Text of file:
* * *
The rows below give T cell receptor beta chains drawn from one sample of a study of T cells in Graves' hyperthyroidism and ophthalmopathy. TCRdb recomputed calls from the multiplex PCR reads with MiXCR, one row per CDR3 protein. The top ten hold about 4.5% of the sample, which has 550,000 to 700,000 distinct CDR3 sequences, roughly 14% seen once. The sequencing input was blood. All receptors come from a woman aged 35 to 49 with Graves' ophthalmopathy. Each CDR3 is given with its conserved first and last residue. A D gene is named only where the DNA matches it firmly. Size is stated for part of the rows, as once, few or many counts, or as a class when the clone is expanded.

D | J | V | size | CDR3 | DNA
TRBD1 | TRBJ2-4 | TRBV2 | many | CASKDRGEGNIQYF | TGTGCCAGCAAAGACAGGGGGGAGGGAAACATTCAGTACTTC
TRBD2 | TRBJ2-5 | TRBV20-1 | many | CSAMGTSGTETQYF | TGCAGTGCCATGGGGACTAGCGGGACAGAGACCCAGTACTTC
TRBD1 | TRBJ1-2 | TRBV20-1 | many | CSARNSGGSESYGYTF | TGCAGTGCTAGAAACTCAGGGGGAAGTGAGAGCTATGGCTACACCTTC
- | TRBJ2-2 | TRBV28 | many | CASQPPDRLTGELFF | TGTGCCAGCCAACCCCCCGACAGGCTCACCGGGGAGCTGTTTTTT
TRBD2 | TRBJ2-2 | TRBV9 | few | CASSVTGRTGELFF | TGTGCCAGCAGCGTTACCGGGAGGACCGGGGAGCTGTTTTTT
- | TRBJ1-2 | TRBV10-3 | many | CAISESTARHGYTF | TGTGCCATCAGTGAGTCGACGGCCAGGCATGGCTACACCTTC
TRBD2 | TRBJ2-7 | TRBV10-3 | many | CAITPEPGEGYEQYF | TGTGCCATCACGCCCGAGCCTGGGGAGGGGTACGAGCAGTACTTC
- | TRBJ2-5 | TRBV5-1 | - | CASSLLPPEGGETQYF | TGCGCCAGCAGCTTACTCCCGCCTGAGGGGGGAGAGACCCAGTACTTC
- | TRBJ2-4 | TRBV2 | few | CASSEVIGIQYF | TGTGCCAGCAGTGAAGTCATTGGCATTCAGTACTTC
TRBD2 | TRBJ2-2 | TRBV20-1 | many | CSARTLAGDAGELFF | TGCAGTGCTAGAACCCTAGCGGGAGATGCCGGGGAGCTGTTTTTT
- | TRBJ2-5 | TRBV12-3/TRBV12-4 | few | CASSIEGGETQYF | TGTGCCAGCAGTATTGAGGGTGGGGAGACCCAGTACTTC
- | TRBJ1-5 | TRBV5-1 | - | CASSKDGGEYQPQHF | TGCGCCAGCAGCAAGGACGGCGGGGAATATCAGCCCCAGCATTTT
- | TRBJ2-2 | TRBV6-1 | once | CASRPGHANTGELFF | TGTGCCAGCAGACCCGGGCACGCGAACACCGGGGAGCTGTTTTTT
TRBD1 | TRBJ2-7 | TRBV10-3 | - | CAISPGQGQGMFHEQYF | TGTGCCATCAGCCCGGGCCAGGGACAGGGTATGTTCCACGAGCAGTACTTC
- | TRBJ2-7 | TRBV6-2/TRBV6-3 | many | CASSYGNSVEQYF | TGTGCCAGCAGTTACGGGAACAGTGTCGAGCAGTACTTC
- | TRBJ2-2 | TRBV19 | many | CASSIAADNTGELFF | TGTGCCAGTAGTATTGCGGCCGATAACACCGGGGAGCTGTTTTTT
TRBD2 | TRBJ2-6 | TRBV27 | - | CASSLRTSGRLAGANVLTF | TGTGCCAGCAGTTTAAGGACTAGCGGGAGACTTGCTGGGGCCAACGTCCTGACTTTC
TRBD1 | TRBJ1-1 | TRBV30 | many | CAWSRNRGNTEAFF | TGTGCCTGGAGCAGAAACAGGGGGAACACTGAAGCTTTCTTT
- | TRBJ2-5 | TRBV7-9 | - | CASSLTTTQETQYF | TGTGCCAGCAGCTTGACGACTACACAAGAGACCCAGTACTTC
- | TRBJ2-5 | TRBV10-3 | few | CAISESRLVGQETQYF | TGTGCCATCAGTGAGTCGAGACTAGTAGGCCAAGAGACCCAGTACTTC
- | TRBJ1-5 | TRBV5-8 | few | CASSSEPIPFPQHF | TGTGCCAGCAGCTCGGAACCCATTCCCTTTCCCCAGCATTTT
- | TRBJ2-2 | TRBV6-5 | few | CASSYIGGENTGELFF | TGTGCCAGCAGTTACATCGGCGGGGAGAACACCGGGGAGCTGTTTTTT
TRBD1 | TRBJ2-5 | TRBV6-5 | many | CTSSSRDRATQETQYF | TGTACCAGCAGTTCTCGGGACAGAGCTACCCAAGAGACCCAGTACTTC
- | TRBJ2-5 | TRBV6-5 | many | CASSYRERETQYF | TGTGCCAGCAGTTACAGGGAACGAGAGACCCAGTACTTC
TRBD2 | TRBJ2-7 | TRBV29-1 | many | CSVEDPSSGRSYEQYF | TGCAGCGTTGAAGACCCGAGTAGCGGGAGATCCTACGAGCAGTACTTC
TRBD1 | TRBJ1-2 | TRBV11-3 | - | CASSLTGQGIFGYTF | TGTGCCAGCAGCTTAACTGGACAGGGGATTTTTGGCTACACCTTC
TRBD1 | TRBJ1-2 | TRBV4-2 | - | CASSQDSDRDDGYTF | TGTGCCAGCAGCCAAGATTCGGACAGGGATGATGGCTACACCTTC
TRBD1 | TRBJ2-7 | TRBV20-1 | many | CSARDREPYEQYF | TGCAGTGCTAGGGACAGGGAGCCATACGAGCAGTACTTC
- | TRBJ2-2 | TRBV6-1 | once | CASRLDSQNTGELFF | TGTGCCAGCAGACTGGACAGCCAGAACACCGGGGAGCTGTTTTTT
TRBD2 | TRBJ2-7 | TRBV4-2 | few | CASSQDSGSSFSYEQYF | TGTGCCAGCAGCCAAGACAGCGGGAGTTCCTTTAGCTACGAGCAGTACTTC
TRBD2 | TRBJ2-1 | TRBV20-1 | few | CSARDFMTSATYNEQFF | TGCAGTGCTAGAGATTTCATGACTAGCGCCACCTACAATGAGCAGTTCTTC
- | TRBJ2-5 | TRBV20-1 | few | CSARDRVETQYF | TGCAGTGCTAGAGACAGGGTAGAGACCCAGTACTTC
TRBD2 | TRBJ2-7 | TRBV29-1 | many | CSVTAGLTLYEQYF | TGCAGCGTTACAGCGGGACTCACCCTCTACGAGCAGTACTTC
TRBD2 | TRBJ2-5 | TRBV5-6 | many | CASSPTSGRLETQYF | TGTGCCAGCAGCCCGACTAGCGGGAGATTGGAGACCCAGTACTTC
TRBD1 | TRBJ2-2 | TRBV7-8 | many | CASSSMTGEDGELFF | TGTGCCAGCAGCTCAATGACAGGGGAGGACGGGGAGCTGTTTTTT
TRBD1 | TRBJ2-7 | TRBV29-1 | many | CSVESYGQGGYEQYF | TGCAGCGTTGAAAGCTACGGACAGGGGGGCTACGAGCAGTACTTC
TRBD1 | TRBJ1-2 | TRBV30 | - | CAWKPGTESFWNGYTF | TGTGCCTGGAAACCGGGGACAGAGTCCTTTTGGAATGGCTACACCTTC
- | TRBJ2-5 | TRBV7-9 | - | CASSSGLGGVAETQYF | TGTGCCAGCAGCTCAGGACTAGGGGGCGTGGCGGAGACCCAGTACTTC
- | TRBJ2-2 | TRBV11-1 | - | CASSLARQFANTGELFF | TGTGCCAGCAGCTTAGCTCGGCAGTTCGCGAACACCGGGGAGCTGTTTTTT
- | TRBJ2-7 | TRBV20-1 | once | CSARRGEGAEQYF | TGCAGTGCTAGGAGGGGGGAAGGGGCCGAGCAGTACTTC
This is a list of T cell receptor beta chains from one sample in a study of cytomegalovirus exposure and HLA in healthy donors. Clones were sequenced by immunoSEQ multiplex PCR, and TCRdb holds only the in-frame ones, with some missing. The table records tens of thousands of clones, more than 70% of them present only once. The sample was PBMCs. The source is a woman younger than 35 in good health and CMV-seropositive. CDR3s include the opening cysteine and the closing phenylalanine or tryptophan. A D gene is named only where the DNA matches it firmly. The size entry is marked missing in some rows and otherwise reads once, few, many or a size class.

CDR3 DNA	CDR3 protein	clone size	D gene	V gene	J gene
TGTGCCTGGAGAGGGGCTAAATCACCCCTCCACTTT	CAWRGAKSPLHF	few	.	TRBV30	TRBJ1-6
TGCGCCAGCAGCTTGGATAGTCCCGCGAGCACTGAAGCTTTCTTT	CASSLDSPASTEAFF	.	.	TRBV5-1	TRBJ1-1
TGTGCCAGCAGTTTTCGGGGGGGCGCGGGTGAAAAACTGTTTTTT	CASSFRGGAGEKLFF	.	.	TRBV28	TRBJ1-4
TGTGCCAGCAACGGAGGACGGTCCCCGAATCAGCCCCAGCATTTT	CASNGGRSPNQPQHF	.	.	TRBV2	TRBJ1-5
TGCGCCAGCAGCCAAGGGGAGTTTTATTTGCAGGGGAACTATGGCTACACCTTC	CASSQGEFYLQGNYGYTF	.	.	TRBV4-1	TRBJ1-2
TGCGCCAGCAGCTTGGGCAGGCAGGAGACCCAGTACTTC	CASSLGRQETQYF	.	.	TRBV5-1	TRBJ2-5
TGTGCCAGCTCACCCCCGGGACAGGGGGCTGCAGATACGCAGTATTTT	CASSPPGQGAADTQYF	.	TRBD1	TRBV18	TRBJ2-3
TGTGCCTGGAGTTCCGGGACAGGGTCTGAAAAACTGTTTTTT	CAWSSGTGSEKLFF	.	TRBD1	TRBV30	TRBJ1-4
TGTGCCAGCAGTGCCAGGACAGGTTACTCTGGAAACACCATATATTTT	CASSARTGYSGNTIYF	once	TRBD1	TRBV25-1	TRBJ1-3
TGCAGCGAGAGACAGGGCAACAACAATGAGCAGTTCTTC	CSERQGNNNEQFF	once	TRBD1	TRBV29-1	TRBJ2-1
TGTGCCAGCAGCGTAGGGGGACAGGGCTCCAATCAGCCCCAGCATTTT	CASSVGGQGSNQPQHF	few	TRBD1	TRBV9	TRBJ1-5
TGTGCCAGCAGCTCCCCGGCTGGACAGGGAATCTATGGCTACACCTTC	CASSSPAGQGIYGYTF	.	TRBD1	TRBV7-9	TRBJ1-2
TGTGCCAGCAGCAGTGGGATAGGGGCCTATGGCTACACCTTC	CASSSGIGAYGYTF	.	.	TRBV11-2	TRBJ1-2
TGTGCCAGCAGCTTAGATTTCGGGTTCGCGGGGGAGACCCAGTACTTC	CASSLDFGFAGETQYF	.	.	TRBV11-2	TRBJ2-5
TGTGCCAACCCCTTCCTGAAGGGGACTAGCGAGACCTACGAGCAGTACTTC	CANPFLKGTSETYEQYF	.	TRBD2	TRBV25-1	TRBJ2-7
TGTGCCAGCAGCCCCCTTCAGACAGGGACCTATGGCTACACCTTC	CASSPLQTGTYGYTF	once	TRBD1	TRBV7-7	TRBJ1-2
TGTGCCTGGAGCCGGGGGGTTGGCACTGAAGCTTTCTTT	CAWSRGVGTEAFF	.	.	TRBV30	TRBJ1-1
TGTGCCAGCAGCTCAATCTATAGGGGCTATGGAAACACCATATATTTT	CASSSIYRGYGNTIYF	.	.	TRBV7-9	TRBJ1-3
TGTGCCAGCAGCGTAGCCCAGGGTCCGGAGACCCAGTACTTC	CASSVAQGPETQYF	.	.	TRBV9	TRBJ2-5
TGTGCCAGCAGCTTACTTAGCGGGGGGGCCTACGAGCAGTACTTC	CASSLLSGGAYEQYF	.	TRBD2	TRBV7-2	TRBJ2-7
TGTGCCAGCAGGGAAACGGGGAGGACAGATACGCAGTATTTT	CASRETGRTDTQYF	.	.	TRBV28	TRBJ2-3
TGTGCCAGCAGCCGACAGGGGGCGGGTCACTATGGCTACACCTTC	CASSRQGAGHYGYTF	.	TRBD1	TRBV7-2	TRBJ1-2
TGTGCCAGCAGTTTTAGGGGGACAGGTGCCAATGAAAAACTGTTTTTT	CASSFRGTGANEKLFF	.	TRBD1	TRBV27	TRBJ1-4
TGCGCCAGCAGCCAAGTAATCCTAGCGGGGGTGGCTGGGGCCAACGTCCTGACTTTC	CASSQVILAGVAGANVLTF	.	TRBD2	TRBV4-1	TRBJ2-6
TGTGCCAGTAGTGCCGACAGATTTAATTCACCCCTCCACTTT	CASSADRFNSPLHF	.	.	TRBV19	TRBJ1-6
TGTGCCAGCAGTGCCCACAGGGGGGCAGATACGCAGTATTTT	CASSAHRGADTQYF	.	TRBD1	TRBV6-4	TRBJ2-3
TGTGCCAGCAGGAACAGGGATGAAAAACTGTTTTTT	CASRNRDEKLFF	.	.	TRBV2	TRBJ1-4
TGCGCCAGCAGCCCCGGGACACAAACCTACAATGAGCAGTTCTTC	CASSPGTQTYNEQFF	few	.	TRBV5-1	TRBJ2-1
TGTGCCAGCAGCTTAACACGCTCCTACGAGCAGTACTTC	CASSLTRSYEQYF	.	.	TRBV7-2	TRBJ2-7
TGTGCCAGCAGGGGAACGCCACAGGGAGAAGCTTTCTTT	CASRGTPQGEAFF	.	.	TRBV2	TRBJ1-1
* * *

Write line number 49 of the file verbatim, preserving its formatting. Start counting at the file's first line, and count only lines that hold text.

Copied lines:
TGCGCCAGCAGCCAAGGGGAGTTTTATTTGCAGGGGAACTATGGCTACACCTTC	CASSQGEFYLQGNYGYTF	.	.	TRBV4-1	TRBJ1-2